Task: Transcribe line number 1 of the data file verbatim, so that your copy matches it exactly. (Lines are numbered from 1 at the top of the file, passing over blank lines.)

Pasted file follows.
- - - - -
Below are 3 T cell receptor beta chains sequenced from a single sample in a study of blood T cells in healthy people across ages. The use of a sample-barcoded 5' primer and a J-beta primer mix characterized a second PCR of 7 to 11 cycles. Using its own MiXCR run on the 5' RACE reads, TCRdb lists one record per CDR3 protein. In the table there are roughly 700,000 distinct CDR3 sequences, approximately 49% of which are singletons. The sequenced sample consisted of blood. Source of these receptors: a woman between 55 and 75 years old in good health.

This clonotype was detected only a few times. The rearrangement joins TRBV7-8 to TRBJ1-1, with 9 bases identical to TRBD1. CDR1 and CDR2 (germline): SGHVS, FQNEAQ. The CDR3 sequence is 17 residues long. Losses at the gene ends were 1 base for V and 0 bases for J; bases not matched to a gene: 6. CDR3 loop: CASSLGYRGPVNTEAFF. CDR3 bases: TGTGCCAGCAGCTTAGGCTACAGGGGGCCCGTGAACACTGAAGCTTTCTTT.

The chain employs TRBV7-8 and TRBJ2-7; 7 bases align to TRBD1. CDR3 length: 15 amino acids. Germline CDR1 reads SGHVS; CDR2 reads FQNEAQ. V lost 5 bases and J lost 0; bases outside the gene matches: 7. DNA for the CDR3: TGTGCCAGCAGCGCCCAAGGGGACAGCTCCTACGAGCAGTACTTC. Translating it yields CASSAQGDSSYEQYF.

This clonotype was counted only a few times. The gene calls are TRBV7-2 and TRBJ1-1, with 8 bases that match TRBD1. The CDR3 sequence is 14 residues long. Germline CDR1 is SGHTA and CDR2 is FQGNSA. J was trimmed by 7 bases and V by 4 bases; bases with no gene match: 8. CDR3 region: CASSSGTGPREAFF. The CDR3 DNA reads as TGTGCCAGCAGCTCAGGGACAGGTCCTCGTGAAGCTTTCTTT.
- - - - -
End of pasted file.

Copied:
Below are 3 T cell receptor beta chains sequenced from a single sample in a study of blood T cells in healthy people across ages. The use of a sample-barcoded 5' primer and a J-beta primer mix characterized a second PCR of 7 to 11 cycles. Using its own MiXCR run on the 5' RACE reads, TCRdb lists one record per CDR3 protein. In the table there are roughly 700,000 distinct CDR3 sequences, approximately 49% of which are singletons. The sequenced sample consisted of blood. Source of these receptors: a woman between 55 and 75 years old in good health.